1. Find (at least) 3 hours.
Volunteering even just three hours a year (the time it takes to re-watch Titanic) is enough to make an impact in your child’s performance, according to The National Parent-Teacher Association’s Three for Me Program.
2. Learn your school’s volunteer policy.
Some schools require proof of a negative tuberculosis test while others ask volunteers to be fingerprinted. You need to know this stuff before you can start.
3. Ask your kids how they’d like you to be involved.
Since you’re doing this for your kid’s benefit, it’s a good idea to take into consideration how they’d like you to be involved.
4. Be proactive.
Instead of waiting for someone at the school to ask you to get involved, take the first step and reach out to your kid’s teachers and the administration.
5. Go to PTA meetings.
These can admittedly be pretty boring, but they’re a terrific resource for finding out what’s happening at your kid’s school.
6. Ask about “Take Your Family To School Week.”
The National PTA holds this annual event February 17th through the 21st. Use this time to ask your kid’s school about opportunities to get involved.
7. Sign up to be a class reader.
Don’t let Britney throw you… it’s not even remotely scary, and your kids will love seeing you in front of the class.
8. Volunteer to be a classroom parent.
If you have a fair amount of time to spend at the school this is an awesome opportunity to help with classroom parties and projects.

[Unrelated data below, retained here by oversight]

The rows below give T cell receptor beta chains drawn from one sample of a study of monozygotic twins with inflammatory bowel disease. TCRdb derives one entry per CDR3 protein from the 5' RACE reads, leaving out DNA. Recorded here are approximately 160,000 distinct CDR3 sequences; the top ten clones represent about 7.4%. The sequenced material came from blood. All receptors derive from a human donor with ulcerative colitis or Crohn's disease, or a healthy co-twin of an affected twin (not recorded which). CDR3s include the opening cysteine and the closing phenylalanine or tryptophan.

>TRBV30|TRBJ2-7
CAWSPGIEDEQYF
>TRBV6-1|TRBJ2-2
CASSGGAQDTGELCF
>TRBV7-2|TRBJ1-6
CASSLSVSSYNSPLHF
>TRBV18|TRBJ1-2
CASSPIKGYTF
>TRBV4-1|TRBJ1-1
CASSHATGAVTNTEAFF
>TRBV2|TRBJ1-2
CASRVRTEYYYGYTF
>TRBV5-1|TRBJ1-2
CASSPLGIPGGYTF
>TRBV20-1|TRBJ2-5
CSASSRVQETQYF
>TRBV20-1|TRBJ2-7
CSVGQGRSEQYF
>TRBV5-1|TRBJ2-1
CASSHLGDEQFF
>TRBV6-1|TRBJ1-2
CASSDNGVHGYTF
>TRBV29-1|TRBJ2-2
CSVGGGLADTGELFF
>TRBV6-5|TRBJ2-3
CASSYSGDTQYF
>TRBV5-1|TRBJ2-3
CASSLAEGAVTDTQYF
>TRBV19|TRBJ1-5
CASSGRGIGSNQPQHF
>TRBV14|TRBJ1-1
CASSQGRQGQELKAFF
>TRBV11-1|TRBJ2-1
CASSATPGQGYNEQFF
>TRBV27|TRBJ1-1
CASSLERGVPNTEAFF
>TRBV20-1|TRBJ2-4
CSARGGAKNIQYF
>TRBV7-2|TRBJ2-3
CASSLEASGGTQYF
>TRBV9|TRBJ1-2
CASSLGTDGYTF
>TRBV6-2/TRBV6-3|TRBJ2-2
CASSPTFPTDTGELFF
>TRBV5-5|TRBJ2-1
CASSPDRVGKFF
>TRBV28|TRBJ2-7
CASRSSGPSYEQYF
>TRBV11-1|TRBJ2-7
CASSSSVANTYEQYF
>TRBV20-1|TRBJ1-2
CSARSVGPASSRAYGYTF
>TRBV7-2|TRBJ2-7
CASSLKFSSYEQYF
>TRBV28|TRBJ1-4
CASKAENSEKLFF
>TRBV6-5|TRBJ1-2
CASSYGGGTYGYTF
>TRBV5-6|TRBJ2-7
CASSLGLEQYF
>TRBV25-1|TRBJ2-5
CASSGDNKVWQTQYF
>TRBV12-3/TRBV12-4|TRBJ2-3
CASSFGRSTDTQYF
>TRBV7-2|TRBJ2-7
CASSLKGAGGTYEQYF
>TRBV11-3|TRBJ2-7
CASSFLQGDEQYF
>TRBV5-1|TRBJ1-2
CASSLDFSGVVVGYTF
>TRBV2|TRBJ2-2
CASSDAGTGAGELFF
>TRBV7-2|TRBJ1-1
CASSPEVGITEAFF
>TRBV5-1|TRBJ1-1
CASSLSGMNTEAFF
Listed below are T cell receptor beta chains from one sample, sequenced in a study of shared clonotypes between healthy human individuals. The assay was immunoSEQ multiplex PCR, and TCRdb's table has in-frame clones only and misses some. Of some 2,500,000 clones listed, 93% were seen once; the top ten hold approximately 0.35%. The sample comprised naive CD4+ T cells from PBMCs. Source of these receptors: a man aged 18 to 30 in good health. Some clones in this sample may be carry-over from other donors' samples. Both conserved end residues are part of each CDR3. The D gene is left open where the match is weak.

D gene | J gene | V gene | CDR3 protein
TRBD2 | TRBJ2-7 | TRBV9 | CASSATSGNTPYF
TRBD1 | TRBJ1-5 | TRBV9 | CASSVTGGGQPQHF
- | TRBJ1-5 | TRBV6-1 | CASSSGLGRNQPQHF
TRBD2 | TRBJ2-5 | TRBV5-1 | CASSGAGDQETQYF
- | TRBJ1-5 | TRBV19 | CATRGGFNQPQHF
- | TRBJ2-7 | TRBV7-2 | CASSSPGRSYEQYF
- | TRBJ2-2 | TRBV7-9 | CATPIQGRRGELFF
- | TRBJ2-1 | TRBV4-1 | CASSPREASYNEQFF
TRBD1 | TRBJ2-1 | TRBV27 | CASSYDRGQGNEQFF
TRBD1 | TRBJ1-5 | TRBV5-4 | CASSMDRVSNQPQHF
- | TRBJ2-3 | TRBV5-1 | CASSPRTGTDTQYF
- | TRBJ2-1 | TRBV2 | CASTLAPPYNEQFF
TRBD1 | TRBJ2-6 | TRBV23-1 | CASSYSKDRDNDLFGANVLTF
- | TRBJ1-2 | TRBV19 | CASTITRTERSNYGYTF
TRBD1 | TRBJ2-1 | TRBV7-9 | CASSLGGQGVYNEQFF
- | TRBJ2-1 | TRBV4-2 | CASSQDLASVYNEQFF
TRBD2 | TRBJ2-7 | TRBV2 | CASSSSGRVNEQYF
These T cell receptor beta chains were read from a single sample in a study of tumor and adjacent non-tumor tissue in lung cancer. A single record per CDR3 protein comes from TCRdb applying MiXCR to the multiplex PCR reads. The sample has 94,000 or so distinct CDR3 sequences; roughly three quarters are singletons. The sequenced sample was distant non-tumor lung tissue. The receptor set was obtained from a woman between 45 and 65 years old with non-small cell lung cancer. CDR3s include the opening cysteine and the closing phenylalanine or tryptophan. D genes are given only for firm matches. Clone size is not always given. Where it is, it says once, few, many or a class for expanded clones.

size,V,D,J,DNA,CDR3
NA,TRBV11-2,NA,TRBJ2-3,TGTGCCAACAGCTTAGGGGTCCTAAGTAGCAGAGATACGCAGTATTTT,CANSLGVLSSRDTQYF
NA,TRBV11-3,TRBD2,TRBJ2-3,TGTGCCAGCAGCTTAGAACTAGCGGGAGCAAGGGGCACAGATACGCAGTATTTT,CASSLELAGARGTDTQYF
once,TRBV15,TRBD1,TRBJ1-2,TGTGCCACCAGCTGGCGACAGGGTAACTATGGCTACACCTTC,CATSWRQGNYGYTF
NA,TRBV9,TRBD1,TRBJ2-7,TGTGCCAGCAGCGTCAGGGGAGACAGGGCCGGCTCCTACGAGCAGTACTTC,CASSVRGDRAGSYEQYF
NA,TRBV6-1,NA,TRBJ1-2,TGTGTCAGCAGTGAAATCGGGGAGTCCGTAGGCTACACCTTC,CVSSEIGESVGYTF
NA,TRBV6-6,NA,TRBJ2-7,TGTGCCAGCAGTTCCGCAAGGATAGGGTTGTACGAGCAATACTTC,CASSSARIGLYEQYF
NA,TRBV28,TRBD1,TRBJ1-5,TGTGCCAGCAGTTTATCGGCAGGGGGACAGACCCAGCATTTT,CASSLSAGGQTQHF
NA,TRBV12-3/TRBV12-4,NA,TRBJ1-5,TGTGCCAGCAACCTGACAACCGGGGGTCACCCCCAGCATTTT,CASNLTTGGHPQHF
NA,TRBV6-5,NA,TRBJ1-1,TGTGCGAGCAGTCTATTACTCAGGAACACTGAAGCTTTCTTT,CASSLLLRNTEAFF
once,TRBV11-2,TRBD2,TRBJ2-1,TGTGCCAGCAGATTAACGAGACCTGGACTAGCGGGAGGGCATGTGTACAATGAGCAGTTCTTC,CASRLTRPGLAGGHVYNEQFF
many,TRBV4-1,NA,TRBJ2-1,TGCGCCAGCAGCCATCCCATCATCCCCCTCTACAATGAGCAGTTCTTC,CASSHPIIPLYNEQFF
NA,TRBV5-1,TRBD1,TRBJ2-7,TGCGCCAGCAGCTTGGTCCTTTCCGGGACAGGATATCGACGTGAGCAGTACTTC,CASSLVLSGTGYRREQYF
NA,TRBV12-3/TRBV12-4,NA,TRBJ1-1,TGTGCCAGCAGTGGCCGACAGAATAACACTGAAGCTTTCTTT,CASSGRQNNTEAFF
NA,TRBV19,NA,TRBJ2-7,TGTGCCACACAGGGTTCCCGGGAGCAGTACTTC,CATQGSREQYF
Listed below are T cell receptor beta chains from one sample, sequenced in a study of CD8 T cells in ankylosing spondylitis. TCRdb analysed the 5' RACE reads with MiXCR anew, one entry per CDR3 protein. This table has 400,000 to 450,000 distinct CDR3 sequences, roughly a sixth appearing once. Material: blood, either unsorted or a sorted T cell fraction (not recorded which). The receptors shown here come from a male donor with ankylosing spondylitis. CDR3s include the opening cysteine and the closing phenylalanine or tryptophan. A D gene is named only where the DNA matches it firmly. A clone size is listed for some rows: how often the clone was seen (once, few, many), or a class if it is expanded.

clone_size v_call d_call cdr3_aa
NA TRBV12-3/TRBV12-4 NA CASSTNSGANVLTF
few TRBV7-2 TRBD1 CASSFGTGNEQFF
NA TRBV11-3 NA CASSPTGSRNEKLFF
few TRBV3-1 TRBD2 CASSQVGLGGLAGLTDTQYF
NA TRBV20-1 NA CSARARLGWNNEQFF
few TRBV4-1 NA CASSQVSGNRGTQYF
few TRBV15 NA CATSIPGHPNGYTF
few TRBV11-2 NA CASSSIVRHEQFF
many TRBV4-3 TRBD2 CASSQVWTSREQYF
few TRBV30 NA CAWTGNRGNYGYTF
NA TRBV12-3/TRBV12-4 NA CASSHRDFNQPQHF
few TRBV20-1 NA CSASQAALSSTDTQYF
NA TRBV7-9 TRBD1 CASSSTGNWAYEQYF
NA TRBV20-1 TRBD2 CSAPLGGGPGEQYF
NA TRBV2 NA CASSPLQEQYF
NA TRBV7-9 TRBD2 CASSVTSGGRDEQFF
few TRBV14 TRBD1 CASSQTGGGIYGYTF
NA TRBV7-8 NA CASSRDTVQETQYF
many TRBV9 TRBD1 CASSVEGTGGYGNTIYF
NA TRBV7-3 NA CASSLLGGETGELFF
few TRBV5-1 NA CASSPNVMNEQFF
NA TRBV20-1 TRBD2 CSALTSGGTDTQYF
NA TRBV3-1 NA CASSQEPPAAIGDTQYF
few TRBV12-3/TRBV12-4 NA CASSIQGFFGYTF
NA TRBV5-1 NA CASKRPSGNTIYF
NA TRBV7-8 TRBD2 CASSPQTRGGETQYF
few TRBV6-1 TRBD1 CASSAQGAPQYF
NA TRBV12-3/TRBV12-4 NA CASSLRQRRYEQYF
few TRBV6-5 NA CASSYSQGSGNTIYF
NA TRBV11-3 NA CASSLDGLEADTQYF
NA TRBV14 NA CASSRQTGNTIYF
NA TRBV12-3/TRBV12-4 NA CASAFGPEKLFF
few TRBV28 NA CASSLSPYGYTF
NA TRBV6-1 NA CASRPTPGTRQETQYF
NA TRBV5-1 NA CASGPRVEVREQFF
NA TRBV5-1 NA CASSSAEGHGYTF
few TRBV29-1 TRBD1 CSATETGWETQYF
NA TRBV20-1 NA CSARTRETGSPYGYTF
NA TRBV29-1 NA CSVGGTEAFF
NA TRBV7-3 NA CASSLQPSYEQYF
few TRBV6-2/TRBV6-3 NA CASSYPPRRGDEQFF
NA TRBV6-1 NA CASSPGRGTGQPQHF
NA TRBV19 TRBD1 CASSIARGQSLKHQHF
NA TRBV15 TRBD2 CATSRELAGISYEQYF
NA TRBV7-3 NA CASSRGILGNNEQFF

9. Share your expertise.
If you have an interesting job, ask if you can give a classroom presentation about it. Similarly, if you have a special skill or knowledge students would benefit from learning about, inquire about sharing it with them.
10. Offer to chaperone field trips.
Looking after all those kids is a big job, so let the school know you’d like to go along for the ride. The bus driver especially will appreciate the extra help.
11. Lend a hand at dances and recitals.
These events are ideal for parents who absolutely can’t get away during the day. Ask your school - there’s a lot more going on in the evening than you realize.
12. Tutor students.
One-on-one time is so valuable for kids, but as a former teacher I can tell you teachers simply don’t have enough time in the day to get to every kid.
13. Help out in science centers and computer labs.
An especially great place to offer one-on-one help is in science, art and computer labs. If you have a familiarity with any of these subjects students will benefit tremendously from your presence.
14. Check in with the library.
They often need help shelving books, helping students with reading, and any number of other tasks non-library folk like us never think about.
15. Assist with extra curricular activities like drama and art.
You don’t think kids learn these funky moves without a little extra help, do you? Parents can assist with costumes for the school plays, or even offer to wash the smocks in the art room.
16. You can assist on the sports field, too.
From helping with practice to coordinating snacks, travel, and team parties, there’s always a need for an extra helping hand.
17. Don’t be afraid to try out different ways to be involved.
If one hat doesn’t fit, so to speak, try another. It might take a little to find the involvement that works best for you, but once you do you’ll be happy and able to play a more valuable role at the school.